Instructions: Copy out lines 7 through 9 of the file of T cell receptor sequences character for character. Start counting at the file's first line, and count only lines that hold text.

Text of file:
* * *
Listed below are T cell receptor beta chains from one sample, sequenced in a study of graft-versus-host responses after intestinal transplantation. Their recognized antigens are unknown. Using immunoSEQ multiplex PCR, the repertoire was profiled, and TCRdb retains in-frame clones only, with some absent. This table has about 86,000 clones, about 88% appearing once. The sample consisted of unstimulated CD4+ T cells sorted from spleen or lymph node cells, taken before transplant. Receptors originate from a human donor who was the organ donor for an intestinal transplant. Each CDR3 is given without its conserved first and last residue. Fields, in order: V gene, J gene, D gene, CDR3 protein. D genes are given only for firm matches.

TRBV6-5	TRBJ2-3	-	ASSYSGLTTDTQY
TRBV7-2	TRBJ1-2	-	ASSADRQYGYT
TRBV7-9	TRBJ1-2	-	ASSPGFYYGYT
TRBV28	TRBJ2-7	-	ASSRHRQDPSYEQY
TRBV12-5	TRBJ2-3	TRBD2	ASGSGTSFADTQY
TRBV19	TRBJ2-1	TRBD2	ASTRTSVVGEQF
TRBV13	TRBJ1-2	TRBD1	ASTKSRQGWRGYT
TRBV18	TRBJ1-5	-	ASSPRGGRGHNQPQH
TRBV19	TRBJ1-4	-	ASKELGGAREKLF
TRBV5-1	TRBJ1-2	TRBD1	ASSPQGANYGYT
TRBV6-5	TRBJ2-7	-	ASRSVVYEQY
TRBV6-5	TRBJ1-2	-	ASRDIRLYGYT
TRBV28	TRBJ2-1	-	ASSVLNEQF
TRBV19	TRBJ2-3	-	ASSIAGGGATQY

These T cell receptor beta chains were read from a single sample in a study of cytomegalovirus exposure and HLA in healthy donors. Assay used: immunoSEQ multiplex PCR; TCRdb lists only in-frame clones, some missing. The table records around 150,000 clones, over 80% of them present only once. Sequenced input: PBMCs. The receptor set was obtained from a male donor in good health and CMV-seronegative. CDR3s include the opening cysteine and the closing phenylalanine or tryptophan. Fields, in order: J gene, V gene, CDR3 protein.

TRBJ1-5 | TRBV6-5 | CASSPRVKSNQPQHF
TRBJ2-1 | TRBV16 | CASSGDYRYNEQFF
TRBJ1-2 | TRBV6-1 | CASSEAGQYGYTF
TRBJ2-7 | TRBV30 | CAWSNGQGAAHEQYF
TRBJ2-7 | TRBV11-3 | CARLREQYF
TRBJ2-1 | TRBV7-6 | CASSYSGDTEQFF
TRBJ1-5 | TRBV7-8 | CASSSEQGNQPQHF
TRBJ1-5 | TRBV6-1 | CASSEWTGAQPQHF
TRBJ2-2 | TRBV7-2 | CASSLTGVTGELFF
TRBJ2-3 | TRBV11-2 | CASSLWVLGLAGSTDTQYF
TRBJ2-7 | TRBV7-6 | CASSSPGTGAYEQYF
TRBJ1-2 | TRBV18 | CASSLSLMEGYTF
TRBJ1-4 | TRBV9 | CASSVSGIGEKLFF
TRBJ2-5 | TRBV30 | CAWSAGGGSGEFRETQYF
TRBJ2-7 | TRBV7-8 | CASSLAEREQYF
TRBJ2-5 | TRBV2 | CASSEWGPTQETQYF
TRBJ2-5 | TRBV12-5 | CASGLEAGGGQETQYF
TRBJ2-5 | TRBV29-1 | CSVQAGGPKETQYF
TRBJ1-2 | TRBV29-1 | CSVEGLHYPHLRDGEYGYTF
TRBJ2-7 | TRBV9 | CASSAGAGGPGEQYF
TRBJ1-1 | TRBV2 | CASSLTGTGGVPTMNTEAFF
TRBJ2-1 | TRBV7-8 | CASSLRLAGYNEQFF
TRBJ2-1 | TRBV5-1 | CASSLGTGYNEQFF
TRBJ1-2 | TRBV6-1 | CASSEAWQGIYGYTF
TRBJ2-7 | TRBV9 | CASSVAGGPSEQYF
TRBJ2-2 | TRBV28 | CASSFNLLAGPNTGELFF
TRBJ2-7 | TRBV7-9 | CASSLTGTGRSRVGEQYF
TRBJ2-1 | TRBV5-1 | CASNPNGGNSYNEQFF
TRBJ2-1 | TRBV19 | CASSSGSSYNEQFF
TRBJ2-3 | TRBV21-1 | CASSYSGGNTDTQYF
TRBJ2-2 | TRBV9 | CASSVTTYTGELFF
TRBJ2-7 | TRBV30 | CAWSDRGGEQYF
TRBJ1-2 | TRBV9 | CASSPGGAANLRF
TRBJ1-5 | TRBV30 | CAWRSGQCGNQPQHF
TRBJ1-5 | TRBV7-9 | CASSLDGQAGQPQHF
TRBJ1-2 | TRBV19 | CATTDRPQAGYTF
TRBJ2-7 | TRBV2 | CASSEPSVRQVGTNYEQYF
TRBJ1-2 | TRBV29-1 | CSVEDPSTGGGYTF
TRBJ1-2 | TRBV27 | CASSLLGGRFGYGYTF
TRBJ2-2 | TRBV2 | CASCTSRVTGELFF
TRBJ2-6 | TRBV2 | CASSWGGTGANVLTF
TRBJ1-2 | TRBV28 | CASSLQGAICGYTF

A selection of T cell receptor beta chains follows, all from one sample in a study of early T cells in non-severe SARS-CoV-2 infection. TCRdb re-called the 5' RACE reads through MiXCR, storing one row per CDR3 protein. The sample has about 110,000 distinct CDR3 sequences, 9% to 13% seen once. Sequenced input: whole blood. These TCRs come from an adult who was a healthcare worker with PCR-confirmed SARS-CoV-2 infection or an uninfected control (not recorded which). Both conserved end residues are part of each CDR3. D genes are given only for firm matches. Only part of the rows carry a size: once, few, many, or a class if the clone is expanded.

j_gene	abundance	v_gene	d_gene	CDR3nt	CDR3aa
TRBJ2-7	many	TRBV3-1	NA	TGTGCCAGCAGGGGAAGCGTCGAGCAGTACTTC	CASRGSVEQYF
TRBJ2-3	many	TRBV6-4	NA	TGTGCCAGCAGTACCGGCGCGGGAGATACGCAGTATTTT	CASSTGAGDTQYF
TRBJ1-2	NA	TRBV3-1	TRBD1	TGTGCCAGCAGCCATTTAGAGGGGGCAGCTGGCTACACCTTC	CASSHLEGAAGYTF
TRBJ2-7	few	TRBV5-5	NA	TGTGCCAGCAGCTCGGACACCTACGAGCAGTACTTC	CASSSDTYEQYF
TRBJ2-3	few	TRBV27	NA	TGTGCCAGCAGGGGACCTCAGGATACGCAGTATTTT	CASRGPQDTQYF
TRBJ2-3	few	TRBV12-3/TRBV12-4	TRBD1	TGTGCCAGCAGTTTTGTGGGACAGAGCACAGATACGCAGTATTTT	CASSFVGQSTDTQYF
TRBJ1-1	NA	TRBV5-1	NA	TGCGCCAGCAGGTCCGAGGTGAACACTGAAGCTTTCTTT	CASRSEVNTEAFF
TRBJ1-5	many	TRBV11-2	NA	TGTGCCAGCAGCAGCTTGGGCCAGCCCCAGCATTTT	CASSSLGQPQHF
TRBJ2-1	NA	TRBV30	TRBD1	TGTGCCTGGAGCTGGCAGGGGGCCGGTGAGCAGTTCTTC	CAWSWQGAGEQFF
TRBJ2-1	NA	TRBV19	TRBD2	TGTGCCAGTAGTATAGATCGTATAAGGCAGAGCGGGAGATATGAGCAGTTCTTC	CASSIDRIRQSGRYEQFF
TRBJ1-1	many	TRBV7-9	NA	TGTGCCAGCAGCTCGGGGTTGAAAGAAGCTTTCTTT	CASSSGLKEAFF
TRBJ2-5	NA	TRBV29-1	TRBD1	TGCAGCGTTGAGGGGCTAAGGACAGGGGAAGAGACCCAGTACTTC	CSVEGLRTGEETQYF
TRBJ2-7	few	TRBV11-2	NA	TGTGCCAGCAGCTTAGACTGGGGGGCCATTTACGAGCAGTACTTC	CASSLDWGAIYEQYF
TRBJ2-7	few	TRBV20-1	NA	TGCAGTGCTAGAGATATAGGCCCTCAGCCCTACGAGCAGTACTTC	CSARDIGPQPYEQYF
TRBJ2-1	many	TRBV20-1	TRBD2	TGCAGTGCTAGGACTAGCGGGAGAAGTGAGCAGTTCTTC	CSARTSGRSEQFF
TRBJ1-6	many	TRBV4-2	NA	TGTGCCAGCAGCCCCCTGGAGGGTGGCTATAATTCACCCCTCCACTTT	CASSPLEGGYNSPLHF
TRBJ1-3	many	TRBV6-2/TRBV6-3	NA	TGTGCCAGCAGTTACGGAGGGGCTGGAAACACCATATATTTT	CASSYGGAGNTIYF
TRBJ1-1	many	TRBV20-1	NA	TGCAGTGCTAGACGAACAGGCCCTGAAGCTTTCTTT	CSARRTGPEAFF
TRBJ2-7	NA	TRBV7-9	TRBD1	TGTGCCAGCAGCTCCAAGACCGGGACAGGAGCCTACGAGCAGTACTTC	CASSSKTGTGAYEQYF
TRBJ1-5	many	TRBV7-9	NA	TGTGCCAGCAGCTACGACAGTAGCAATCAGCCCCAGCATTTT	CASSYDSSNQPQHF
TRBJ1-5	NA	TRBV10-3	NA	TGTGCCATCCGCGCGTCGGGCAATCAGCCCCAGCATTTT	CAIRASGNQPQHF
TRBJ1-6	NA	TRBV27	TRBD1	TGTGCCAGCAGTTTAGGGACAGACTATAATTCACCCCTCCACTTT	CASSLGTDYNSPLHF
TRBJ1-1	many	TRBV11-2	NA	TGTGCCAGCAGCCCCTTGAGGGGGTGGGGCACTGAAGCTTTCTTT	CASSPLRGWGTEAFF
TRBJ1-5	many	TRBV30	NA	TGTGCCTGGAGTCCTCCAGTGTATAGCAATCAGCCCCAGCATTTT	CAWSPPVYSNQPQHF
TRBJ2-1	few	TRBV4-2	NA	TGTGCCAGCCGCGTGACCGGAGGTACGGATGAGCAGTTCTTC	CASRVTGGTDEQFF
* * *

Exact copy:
TRBV19	TRBJ2-1	TRBD2	ASTRTSVVGEQF
TRBV13	TRBJ1-2	TRBD1	ASTKSRQGWRGYT
TRBV18	TRBJ1-5	-	ASSPRGGRGHNQPQH